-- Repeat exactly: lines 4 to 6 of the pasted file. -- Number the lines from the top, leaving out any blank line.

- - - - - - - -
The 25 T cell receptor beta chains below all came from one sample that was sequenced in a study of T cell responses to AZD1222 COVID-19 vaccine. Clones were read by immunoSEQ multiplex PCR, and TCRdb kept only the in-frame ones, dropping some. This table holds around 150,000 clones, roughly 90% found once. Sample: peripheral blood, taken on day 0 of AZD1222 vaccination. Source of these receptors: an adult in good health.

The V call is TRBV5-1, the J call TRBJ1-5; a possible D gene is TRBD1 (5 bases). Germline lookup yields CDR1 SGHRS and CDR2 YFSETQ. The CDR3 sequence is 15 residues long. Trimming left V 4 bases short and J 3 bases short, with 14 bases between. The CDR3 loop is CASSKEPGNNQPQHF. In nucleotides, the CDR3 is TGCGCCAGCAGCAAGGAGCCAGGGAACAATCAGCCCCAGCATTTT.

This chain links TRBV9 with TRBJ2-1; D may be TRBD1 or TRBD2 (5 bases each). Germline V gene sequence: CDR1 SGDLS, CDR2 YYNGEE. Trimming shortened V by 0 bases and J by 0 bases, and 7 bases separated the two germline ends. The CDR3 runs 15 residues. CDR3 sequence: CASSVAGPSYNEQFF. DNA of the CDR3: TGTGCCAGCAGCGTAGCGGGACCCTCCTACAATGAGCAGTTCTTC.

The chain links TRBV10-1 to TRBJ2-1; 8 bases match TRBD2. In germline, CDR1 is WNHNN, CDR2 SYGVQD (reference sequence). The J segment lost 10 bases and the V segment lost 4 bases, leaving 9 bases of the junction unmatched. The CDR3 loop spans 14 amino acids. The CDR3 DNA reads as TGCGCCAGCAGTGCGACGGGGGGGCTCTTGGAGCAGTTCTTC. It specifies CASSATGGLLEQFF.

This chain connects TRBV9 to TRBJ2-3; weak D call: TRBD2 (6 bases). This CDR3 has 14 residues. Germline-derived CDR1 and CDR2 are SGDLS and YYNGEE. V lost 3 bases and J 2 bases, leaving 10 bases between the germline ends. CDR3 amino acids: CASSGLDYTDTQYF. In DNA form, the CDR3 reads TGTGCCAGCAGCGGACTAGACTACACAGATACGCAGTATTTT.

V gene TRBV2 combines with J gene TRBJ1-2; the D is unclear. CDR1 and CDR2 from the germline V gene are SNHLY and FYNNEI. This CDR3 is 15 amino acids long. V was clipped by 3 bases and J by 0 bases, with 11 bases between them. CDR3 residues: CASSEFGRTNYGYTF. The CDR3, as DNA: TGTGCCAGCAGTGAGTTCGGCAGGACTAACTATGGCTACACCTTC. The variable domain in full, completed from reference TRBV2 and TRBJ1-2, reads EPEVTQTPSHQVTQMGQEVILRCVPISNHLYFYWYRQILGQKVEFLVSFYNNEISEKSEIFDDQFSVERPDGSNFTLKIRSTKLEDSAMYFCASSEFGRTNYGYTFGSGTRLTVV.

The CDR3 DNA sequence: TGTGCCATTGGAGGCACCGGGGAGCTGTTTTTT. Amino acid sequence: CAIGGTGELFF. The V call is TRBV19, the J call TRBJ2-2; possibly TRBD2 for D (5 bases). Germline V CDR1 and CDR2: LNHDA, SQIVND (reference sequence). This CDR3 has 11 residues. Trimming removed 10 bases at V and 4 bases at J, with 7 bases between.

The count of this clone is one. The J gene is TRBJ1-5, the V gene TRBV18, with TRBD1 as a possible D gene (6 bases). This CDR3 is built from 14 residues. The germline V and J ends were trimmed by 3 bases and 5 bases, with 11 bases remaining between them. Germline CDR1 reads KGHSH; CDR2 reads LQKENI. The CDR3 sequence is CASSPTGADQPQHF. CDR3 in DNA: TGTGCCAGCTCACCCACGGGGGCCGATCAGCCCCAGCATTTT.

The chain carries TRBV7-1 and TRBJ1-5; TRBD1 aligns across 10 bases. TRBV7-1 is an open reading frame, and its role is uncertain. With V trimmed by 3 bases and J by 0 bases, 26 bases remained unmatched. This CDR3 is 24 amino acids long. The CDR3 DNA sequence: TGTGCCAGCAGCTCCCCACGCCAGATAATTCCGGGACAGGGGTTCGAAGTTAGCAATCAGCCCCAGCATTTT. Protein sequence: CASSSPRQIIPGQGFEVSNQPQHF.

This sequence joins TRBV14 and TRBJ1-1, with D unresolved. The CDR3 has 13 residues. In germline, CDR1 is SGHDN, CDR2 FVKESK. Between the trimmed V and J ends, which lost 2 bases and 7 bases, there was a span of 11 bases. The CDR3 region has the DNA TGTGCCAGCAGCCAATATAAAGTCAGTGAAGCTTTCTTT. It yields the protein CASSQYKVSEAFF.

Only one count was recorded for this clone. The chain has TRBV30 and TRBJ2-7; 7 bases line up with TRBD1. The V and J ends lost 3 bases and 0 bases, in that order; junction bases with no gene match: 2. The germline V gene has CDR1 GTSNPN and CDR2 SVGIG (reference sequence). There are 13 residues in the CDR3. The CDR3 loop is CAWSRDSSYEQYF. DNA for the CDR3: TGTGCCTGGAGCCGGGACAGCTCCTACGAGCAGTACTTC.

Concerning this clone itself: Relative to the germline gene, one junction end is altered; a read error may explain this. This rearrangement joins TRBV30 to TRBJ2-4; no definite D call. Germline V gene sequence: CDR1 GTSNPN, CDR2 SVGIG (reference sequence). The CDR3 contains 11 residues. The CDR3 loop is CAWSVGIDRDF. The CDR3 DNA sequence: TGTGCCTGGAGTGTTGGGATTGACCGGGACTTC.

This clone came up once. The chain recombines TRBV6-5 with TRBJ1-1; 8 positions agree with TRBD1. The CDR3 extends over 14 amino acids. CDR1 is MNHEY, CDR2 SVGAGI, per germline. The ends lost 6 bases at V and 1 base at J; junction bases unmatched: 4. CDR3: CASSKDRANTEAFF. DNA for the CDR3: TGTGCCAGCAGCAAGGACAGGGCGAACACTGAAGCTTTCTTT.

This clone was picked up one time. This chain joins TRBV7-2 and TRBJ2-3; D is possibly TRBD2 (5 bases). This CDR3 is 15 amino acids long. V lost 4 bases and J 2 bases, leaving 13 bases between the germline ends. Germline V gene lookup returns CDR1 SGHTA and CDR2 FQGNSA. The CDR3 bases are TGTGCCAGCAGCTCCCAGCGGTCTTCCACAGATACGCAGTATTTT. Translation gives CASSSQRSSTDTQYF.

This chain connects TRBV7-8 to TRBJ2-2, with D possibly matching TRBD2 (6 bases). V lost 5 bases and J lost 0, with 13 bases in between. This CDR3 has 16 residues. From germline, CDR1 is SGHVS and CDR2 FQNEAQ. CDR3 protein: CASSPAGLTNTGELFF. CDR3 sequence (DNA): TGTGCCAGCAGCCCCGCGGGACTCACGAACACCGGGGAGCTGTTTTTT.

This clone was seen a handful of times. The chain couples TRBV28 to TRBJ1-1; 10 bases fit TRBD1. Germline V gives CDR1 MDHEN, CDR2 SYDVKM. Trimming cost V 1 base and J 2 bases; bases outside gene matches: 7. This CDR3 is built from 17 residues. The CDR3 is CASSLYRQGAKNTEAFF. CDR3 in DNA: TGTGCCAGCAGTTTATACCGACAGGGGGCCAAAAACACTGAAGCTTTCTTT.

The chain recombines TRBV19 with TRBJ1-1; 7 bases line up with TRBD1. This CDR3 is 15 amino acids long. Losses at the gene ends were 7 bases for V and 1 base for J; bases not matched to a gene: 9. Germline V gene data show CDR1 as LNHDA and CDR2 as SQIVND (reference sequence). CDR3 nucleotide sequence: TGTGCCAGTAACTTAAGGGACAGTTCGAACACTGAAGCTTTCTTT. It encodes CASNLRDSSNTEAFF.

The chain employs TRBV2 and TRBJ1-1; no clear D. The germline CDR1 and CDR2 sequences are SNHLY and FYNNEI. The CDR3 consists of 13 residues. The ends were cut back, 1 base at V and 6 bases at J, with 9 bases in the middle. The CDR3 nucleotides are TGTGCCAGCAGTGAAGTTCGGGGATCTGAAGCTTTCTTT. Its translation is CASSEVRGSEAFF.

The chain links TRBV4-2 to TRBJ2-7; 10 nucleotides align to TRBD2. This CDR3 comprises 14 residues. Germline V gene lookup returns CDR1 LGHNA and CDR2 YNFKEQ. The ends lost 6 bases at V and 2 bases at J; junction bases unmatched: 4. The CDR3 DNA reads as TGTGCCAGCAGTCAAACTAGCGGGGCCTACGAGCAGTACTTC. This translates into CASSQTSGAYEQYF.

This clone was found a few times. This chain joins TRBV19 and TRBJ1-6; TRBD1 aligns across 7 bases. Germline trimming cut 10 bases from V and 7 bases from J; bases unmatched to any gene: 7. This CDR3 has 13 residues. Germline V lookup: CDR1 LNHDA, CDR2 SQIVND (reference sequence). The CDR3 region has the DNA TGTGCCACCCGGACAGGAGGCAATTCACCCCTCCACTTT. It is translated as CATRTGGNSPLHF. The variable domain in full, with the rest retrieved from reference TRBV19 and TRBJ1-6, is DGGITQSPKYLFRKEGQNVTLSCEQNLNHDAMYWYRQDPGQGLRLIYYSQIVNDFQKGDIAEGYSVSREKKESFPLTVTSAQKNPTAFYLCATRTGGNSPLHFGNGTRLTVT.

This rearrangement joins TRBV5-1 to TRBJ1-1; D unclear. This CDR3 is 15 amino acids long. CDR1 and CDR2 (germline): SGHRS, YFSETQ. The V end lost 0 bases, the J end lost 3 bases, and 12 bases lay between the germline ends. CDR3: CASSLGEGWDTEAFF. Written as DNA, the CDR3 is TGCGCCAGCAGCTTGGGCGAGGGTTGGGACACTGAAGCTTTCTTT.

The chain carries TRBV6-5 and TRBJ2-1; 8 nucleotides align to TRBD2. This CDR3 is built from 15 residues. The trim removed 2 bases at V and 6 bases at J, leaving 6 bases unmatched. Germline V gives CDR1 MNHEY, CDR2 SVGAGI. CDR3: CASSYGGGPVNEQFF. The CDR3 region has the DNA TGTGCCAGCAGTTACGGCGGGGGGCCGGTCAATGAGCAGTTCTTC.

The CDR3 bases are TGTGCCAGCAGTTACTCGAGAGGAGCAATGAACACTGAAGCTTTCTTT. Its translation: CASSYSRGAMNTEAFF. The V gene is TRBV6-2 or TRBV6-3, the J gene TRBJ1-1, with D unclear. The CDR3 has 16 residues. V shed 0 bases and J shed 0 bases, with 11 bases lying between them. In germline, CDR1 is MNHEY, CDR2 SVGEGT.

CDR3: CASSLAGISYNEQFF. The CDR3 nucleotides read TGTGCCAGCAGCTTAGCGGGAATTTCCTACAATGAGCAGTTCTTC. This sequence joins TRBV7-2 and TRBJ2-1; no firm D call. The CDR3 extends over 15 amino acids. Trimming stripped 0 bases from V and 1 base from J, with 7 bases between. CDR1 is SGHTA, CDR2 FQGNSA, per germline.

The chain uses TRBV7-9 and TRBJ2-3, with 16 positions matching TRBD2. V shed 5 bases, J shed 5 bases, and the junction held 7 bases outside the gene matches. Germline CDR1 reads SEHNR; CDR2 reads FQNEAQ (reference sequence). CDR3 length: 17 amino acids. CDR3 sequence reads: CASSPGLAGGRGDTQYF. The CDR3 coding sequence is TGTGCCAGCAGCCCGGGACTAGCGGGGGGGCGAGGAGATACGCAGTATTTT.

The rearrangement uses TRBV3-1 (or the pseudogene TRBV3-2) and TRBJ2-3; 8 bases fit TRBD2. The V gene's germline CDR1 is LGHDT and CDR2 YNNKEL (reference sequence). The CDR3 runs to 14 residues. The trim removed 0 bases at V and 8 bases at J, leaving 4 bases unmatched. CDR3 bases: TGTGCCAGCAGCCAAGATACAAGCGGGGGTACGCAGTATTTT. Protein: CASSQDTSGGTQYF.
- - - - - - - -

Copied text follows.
The chain links TRBV10-1 to TRBJ2-1; 8 bases match TRBD2. In germline, CDR1 is WNHNN, CDR2 SYGVQD (reference sequence). The J segment lost 10 bases and the V segment lost 4 bases, leaving 9 bases of the junction unmatched. The CDR3 loop spans 14 amino acids. The CDR3 DNA reads as TGCGCCAGCAGTGCGACGGGGGGGCTCTTGGAGCAGTTCTTC. It specifies CASSATGGLLEQFF.

This chain connects TRBV9 to TRBJ2-3; weak D call: TRBD2 (6 bases). This CDR3 has 14 residues. Germline-derived CDR1 and CDR2 are SGDLS and YYNGEE. V lost 3 bases and J 2 bases, leaving 10 bases between the germline ends. CDR3 amino acids: CASSGLDYTDTQYF. In DNA form, the CDR3 reads TGTGCCAGCAGCGGACTAGACTACACAGATACGCAGTATTTT.

V gene TRBV2 combines with J gene TRBJ1-2; the D is unclear. CDR1 and CDR2 from the germline V gene are SNHLY and FYNNEI. This CDR3 is 15 amino acids long. V was clipped by 3 bases and J by 0 bases, with 11 bases between them. CDR3 residues: CASSEFGRTNYGYTF. The CDR3, as DNA: TGTGCCAGCAGTGAGTTCGGCAGGACTAACTATGGCTACACCTTC. The variable domain in full, completed from reference TRBV2 and TRBJ1-2, reads EPEVTQTPSHQVTQMGQEVILRCVPISNHLYFYWYRQILGQKVEFLVSFYNNEISEKSEIFDDQFSVERPDGSNFTLKIRSTKLEDSAMYFCASSEFGRTNYGYTFGSGTRLTVV.